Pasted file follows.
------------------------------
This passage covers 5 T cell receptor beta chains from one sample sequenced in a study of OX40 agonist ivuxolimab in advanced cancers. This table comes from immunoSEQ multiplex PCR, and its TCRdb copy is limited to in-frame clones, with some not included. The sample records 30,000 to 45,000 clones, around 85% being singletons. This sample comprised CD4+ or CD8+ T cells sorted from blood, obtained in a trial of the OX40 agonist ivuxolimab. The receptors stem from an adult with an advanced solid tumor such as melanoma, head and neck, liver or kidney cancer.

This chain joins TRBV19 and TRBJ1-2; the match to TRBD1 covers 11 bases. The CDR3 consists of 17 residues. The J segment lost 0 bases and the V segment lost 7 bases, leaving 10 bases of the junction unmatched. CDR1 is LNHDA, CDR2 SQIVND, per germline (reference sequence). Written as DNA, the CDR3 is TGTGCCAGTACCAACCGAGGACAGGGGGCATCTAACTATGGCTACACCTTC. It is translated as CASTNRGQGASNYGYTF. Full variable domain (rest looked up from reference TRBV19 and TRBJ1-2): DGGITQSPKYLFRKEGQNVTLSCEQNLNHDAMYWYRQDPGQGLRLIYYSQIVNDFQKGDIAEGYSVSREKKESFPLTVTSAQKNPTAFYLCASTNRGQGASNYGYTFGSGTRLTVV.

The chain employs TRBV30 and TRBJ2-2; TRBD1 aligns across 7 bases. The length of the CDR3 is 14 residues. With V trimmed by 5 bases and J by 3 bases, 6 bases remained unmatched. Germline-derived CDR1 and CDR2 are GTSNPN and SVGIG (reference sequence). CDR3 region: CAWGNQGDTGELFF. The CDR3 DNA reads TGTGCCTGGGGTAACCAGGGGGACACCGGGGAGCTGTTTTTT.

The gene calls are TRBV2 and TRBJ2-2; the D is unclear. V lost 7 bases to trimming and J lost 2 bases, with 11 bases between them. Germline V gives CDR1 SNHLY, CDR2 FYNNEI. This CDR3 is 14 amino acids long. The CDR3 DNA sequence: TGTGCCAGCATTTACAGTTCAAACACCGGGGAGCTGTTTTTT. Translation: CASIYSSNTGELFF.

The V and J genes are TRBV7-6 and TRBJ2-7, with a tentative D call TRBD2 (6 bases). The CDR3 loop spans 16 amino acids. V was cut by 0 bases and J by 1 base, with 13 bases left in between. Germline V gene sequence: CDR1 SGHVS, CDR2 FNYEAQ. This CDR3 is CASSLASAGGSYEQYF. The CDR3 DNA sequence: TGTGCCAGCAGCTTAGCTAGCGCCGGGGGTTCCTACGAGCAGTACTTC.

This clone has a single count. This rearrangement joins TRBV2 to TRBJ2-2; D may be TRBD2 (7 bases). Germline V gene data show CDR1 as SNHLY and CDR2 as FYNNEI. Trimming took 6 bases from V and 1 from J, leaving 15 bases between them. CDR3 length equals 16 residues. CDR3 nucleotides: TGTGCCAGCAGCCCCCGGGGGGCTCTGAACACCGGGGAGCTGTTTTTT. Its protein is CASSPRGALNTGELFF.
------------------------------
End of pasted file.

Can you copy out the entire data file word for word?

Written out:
This passage covers 5 T cell receptor beta chains from one sample sequenced in a study of OX40 agonist ivuxolimab in advanced cancers. This table comes from immunoSEQ multiplex PCR, and its TCRdb copy is limited to in-frame clones, with some not included. The sample records 30,000 to 45,000 clones, around 85% being singletons. This sample comprised CD4+ or CD8+ T cells sorted from blood, obtained in a trial of the OX40 agonist ivuxolimab. The receptors stem from an adult with an advanced solid tumor such as melanoma, head and neck, liver or kidney cancer.

This chain joins TRBV19 and TRBJ1-2; the match to TRBD1 covers 11 bases. The CDR3 consists of 17 residues. The J segment lost 0 bases and the V segment lost 7 bases, leaving 10 bases of the junction unmatched. CDR1 is LNHDA, CDR2 SQIVND, per germline (reference sequence). Written as DNA, the CDR3 is TGTGCCAGTACCAACCGAGGACAGGGGGCATCTAACTATGGCTACACCTTC. It is translated as CASTNRGQGASNYGYTF. Full variable domain (rest looked up from reference TRBV19 and TRBJ1-2): DGGITQSPKYLFRKEGQNVTLSCEQNLNHDAMYWYRQDPGQGLRLIYYSQIVNDFQKGDIAEGYSVSREKKESFPLTVTSAQKNPTAFYLCASTNRGQGASNYGYTFGSGTRLTVV.

The chain employs TRBV30 and TRBJ2-2; TRBD1 aligns across 7 bases. The length of the CDR3 is 14 residues. With V trimmed by 5 bases and J by 3 bases, 6 bases remained unmatched. Germline-derived CDR1 and CDR2 are GTSNPN and SVGIG (reference sequence). CDR3 region: CAWGNQGDTGELFF. The CDR3 DNA reads TGTGCCTGGGGTAACCAGGGGGACACCGGGGAGCTGTTTTTT.

The gene calls are TRBV2 and TRBJ2-2; the D is unclear. V lost 7 bases to trimming and J lost 2 bases, with 11 bases between them. Germline V gives CDR1 SNHLY, CDR2 FYNNEI. This CDR3 is 14 amino acids long. The CDR3 DNA sequence: TGTGCCAGCATTTACAGTTCAAACACCGGGGAGCTGTTTTTT. Translation: CASIYSSNTGELFF.

The V and J genes are TRBV7-6 and TRBJ2-7, with a tentative D call TRBD2 (6 bases). The CDR3 loop spans 16 amino acids. V was cut by 0 bases and J by 1 base, with 13 bases left in between. Germline V gene sequence: CDR1 SGHVS, CDR2 FNYEAQ. This CDR3 is CASSLASAGGSYEQYF. The CDR3 DNA sequence: TGTGCCAGCAGCTTAGCTAGCGCCGGGGGTTCCTACGAGCAGTACTTC.

This clone has a single count. This rearrangement joins TRBV2 to TRBJ2-2; D may be TRBD2 (7 bases). Germline V gene data show CDR1 as SNHLY and CDR2 as FYNNEI. Trimming took 6 bases from V and 1 from J, leaving 15 bases between them. CDR3 length equals 16 residues. CDR3 nucleotides: TGTGCCAGCAGCCCCCGGGGGGCTCTGAACACCGGGGAGCTGTTTTTT. Its protein is CASSPRGALNTGELFF.